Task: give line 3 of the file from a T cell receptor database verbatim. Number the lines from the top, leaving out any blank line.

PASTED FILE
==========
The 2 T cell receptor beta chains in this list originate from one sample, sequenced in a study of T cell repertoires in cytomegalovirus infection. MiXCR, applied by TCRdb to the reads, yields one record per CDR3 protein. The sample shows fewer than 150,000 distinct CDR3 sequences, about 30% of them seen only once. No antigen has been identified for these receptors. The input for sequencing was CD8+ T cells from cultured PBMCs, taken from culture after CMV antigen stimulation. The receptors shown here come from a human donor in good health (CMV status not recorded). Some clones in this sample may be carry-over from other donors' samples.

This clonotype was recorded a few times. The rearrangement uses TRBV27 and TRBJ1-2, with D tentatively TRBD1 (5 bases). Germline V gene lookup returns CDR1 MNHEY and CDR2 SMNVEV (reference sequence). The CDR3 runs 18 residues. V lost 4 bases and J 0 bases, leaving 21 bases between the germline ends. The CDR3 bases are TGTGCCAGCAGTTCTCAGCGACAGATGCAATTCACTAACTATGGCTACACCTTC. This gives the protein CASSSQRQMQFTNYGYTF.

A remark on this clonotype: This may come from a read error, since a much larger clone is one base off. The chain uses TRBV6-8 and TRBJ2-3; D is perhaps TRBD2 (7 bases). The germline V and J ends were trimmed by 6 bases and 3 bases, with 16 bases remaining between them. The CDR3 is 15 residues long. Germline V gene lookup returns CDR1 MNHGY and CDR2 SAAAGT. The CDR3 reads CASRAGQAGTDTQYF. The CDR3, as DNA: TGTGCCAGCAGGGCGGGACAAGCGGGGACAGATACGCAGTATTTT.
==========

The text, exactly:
A remark on this clonotype: This may come from a read error, since a much larger clone is one base off. The chain uses TRBV6-8 and TRBJ2-3; D is perhaps TRBD2 (7 bases). The germline V and J ends were trimmed by 6 bases and 3 bases, with 16 bases remaining between them. The CDR3 is 15 residues long. Germline V gene lookup returns CDR1 MNHGY and CDR2 SAAAGT. The CDR3 reads CASRAGQAGTDTQYF. The CDR3, as DNA: TGTGCCAGCAGGGCGGGACAAGCGGGGACAGATACGCAGTATTTT.